You can submit a video of yourself on a treadmill at www.runningwarehouse.com . On the right side of the page, click on "online gait analysis."
Overweight people are prone to pronation, and need support or stability shoes, but that's not always the case. Some people walk on the outside edge of their feet - stability shoes would be bad for them. They are only a small percentage, though.
Take heart. The Brooks shoes and other expensive ones can be found online much cheaper - it's good to have tried them on in a store first, though. Just google the shoe you want, and the size.
They're even cheaper if you don't care about this year's model. The companies update them every year, and the changes often are irrelevant.
In a self service store like Academy or Sports Authority, you can try on different brands without dealing with a clerk.
Some of the online tools might help you know what type of shoe you need - but the in-person evaluation in a running store is the best way - especially if they have a video camera on your feet as you run on a treadmill.
I was going to suggest the same thing. The shoes maybe a little pricey, but they are well worth it. I'm not a runner, I do a lot of long distant walking..10 miles a day, most everyday, I would come home with blisters on top of blisters..until I was fitted for the right shoe..no more blisters.
Fitness Minutes: (175,205)
14,829 2/3/12 6:05 P
I suggest that you check in with a specialty shoe store, be fitted and follow their advice. Good luck and keep Sparkin'!!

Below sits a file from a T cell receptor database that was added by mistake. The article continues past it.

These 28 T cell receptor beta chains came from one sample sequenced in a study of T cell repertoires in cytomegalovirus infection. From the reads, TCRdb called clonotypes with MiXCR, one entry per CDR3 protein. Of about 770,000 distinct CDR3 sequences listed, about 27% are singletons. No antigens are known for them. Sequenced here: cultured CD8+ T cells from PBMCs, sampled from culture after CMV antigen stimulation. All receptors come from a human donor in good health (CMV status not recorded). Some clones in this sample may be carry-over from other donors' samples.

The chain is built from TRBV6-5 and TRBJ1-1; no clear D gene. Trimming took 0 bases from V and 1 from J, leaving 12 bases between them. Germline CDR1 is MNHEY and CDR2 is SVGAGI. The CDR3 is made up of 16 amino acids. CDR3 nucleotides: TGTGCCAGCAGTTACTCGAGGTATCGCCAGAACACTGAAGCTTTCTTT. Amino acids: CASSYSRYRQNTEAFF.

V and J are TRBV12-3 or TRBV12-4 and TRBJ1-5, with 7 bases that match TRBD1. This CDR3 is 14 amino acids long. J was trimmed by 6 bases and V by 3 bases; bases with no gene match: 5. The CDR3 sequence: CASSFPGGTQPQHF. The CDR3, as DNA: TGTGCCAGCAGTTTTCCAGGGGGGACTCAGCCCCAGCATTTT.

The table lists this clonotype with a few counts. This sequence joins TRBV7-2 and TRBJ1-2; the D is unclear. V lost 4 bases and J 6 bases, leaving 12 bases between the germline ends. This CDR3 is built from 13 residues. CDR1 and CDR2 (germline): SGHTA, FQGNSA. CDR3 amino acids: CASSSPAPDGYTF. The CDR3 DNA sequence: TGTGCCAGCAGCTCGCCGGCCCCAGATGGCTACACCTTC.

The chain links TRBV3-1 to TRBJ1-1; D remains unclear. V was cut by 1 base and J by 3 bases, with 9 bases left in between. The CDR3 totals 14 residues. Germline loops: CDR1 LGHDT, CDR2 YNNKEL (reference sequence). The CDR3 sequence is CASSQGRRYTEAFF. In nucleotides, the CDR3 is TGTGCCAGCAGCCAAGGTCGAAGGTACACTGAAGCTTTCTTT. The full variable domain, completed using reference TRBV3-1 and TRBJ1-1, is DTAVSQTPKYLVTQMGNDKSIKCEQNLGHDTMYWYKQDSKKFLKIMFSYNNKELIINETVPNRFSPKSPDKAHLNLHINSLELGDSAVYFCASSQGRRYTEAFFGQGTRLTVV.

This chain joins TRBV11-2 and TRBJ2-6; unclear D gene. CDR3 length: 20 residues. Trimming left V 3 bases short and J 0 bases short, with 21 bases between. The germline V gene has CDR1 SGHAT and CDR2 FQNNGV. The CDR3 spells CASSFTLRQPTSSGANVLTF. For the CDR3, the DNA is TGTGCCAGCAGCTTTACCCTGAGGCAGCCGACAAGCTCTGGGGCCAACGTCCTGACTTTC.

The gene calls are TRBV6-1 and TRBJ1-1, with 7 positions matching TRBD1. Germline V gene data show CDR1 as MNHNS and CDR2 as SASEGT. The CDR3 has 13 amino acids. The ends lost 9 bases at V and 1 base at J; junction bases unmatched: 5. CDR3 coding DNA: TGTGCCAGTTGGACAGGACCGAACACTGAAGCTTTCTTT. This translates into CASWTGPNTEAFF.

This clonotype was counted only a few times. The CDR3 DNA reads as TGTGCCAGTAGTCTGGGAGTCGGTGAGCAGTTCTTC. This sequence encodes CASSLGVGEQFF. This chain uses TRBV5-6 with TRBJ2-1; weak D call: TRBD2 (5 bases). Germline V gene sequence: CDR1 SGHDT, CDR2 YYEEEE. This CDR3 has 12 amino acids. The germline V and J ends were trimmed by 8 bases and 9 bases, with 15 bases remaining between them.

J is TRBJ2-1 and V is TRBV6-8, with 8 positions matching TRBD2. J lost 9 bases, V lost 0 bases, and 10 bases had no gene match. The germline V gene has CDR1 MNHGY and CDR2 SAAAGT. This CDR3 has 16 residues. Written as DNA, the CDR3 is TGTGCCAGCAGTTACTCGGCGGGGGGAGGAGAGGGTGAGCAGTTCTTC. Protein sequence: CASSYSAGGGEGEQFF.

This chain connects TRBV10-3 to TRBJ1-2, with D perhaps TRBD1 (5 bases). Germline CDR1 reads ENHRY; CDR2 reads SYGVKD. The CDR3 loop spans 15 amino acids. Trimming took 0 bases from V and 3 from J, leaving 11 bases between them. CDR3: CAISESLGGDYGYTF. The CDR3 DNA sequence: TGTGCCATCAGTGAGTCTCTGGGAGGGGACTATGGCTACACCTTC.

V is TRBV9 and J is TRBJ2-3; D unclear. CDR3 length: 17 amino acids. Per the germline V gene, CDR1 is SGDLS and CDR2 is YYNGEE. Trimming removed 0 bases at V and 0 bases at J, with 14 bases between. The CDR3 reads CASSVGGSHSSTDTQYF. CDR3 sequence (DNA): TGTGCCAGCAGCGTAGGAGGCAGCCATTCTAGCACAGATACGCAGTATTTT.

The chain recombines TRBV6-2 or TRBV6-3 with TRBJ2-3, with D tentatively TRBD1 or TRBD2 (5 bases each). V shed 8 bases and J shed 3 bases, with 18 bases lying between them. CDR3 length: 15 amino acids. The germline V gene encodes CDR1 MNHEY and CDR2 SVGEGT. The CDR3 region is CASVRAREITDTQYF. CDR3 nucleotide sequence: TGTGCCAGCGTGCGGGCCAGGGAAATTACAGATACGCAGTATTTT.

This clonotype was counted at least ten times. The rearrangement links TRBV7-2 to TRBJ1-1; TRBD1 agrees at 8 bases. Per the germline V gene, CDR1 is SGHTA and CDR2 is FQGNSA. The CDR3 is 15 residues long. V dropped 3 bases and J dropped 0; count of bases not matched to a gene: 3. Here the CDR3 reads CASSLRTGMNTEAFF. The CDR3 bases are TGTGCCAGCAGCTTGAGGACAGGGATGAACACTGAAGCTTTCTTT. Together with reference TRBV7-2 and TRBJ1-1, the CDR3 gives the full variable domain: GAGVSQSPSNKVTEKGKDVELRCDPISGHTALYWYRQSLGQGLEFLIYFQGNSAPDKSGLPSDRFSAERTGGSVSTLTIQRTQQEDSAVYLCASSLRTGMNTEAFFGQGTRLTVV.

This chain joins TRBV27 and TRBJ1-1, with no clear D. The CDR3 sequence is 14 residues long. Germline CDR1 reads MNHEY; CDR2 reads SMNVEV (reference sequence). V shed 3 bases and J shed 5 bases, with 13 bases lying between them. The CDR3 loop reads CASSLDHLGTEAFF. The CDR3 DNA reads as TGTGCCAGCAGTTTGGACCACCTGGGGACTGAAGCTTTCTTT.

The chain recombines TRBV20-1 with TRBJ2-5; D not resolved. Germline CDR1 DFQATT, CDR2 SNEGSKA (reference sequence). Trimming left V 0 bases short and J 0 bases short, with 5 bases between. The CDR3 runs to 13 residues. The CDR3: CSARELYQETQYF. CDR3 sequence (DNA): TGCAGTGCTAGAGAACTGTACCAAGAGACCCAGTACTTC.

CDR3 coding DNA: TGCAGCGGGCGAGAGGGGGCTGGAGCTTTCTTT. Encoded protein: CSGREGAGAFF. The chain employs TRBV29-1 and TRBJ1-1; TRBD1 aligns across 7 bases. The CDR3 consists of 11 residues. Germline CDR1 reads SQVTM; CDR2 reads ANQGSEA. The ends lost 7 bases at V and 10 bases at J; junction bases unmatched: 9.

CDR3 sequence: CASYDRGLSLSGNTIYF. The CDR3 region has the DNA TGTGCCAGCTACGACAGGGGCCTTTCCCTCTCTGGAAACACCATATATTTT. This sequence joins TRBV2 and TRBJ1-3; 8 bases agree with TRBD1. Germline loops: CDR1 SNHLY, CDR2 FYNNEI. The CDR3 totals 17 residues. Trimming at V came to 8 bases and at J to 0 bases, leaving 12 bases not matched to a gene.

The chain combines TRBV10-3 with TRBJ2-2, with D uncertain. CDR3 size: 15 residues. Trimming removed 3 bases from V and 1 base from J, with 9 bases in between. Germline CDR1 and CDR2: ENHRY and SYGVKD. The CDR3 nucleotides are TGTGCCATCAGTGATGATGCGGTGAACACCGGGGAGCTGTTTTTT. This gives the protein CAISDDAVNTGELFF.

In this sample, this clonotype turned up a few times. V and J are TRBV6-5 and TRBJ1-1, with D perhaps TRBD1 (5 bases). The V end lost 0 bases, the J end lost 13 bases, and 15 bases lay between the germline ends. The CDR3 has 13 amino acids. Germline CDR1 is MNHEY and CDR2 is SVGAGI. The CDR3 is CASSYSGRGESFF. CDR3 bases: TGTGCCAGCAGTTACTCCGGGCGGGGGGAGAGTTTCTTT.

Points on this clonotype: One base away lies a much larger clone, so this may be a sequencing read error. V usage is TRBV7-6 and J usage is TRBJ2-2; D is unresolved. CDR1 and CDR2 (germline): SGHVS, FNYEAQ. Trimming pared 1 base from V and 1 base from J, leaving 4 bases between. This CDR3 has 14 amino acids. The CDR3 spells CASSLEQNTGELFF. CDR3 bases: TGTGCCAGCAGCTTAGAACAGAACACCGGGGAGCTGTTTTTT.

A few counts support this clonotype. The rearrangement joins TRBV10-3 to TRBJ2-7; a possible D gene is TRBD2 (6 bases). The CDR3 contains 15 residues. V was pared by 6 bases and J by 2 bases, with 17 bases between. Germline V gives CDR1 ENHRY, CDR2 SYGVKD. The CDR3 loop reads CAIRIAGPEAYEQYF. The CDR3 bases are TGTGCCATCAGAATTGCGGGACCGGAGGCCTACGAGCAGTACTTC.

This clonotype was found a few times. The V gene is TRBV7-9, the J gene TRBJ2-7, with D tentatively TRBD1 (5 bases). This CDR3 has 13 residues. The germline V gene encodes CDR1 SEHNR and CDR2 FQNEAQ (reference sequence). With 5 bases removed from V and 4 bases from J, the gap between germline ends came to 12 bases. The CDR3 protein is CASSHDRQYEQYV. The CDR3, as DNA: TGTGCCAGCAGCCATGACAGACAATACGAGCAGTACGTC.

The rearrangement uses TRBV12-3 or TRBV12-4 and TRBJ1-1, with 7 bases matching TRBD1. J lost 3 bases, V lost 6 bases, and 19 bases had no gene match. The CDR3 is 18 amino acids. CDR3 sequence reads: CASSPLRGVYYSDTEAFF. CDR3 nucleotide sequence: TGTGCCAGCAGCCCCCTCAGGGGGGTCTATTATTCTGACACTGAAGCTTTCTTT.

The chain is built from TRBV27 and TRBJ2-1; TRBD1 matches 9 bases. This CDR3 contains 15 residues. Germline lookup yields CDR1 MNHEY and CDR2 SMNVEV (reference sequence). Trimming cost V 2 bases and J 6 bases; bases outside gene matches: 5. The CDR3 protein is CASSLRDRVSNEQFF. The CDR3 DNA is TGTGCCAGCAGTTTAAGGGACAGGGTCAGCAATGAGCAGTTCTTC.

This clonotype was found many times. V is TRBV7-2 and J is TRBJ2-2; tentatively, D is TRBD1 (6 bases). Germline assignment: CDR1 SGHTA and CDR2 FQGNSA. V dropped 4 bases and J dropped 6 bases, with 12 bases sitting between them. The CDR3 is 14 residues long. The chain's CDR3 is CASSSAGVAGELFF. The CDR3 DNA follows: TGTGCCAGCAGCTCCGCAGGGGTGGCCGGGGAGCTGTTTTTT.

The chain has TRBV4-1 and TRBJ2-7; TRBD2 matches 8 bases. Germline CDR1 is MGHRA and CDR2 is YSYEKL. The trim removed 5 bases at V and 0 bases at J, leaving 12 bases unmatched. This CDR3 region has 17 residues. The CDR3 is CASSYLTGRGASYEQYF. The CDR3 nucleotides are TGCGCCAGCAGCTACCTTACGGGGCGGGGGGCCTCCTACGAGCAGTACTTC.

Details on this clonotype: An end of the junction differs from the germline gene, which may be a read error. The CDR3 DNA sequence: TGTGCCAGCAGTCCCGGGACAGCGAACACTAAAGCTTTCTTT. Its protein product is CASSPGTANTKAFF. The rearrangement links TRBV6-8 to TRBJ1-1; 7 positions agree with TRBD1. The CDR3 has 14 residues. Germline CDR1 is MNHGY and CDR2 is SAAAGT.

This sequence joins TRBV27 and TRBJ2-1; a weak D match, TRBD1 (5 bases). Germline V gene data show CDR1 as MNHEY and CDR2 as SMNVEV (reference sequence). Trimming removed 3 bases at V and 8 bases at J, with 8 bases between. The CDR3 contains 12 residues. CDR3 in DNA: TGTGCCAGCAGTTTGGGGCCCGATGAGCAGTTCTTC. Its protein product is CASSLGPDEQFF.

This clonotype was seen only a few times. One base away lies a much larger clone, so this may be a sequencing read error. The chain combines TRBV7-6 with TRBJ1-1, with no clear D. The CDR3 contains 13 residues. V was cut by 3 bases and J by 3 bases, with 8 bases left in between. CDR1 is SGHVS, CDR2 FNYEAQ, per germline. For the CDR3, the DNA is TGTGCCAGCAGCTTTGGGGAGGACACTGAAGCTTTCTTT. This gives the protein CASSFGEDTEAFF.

When I was a runner back in the mid-80s you just pretty much picked out a shoe that was comfortable and away you went. Now with getting back into the world of running/jogging that are so many different shoes that its overwhelming. According to Road Runner Sports 'shoe finder' I need a stability shoe for my flat feet. I don't plan on ever running over 25 mpw. I like a cushioned shoe for my older body(55 yo). Back in the day all I ever wore were Nike Pegasus shoes. Some of my questions are can a too stable shoe can problems just like a shoe that isn't stable enough? Is there that much difference between a neutral and stable shoe - if there are different levels of stability? I went to a local runner specific store and wasn't impressed - they would only let me try on shoes if I wore one of their 'running' socks that was very thin(which I like a thick sock) and their main shoes were Brooks and Mizuno - their cheapest shoe was $130. I'm just a confused newbie.
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